Busting resume myths: what do you really need to include?

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Your resume is an important element of any job application as it allows you to quickly show an employer that you have what they’re looking for, but there are also plenty of myths floating around about what you should and shouldn’t do when preparing your resume.

Here we debunk some of the most common resume myths to help you avoid making a resume blunder.

Myth #1: You need to include your full work history

When applying for a role, you need to demonstrate to the employer that you have the necessary skills and experience to perform the job they’re trying to fill. However, it’s a common misconception that you need to list every role you’ve held throughout your employment history.
Busting resume myths: what do you really need to include?
While you do need to show them that you have ample experience under your belt, there’s a limit to how much you need to provide.
Remember, recruiters and employers are likely to be scanning through resume after resume, quickly checking whether each applicant has the necessary experience. Listing every job you’ve had since you were 15 years old is going to slow that process down and it’s simply not necessary. For example: if you’re applying for a role as a Financial Controller, they probably don’t need to know about the part-time role you held in a farm machinery dealership 20 years ago.

In most cases, you only really need to list your most recent experience (generally no more than the last 10 years), along with any other previous roles which are relevant to the role you’re applying for.

Myth #2: You should hide short-stints or roles you were fired from

Short-stints or being fired from a previous role can be a concern for a prospective employer, so it can be tempting to leave those roles off your resume entirely; however, this can work against you.
Honesty is usually the best policy; listing each of your previous roles (including the questionable ones) is generally going to look better than a work history dotted with gaps of what looks like no employment. You just need to be prepared to answer any questions about those roles if they were to come up in an interview.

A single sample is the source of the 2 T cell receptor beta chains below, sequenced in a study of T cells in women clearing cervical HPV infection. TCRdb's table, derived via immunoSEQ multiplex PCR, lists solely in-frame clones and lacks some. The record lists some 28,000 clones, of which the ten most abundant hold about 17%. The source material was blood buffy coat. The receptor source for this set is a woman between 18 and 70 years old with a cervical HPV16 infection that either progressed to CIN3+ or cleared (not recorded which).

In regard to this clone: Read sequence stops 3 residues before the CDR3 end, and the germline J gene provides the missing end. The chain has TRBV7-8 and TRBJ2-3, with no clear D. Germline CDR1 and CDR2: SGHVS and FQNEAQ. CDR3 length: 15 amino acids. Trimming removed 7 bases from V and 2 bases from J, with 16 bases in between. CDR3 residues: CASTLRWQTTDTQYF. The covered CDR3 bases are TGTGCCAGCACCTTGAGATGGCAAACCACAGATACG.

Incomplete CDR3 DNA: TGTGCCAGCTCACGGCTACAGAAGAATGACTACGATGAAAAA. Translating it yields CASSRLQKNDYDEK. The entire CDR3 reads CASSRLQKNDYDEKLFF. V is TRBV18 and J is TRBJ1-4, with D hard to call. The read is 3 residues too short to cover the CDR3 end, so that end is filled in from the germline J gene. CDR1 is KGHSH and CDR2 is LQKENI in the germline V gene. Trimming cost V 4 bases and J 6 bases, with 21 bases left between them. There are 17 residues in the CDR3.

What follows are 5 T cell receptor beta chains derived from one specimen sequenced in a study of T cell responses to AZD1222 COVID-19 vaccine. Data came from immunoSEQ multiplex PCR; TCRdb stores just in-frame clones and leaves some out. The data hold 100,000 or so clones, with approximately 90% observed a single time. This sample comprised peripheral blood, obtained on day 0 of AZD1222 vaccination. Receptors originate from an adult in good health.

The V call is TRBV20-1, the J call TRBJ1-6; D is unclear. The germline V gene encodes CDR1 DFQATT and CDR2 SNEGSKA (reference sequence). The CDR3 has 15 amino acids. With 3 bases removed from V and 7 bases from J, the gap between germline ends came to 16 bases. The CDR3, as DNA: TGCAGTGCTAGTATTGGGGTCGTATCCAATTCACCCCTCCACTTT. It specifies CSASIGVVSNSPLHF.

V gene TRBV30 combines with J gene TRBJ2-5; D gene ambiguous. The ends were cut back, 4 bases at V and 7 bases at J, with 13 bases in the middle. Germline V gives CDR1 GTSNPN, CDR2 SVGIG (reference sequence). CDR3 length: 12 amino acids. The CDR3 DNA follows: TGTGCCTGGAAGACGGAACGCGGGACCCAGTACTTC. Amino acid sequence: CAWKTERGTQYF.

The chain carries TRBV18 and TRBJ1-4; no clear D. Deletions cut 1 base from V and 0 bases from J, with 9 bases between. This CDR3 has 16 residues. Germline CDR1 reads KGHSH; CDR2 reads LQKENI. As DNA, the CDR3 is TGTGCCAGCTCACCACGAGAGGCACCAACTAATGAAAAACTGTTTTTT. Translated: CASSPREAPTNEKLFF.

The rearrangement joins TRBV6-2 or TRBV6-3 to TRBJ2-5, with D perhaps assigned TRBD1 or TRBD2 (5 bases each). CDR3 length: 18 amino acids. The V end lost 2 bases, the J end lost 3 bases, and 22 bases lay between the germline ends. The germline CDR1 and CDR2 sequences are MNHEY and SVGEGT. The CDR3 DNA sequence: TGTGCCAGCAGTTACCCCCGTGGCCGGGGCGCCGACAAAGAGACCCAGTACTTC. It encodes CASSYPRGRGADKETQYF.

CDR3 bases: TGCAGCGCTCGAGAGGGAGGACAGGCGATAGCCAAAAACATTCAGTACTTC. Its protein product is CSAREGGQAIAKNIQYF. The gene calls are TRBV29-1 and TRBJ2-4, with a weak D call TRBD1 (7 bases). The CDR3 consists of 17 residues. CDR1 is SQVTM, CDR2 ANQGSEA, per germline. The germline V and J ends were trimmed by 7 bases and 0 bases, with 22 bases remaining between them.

Check out our blog post about how to handle a questionable work history for some helpful tips.

Myth #3: You need to make it look flashy so it stands out

When you’re up against so much competition, you might think you need to ‘jazz up’ your resume with plenty of colours and graphics to make sure it gets noticed, but it’s simply not necessary.
Busy recruitment staff and dealership owners want to be able to quickly scan through applications to get a basic understanding of each candidate’s core experience and skill sets. An overly elaborate or decorative resume can make it harder for them to find what they’re looking for and can do your application a disservice.

Keeping your resume short and succinct and using clear subheadings to separate your contact information, employment history, qualifications, and skills will make it easier for the assessor to digest and more likely to get a tick, not a flick.

Myth #4: You need to include contact details for your referees

While you will need to provide the contact details of a couple of referees at some point during the recruitment process, you don’t need to provide them with your initial application.
If you’re currently employed, it’s understandable that you wouldn’t want your existing employer catching on to the fact that you’re shopping around for a new role when they get a call for a reference check out of the blue—particularly if you don’t end up getting the job.
In most cases, it’s perfectly acceptable to write “referees available upon request” instead of providing the name and contact details of your current manager or supervisor. Most employers understand this and will be happy to hold off on contacting your referees until the final stages of the recruitment process.
In cases where a job advertisement specifies that you need to provide referees with your application, see if there are any referees you can list from previous roles, and state that you can provide the details of your current manager or supervisor on request.
Teamrecruit is Australia’s most established recruitment agency specialising in truck, earthmoving and agricultural machinery dealerships in Australia, New Zealand, the South Pacific and Southeast Asia. Find out more about Teamrecruit and how we support employers and candidates in the dealership industry.

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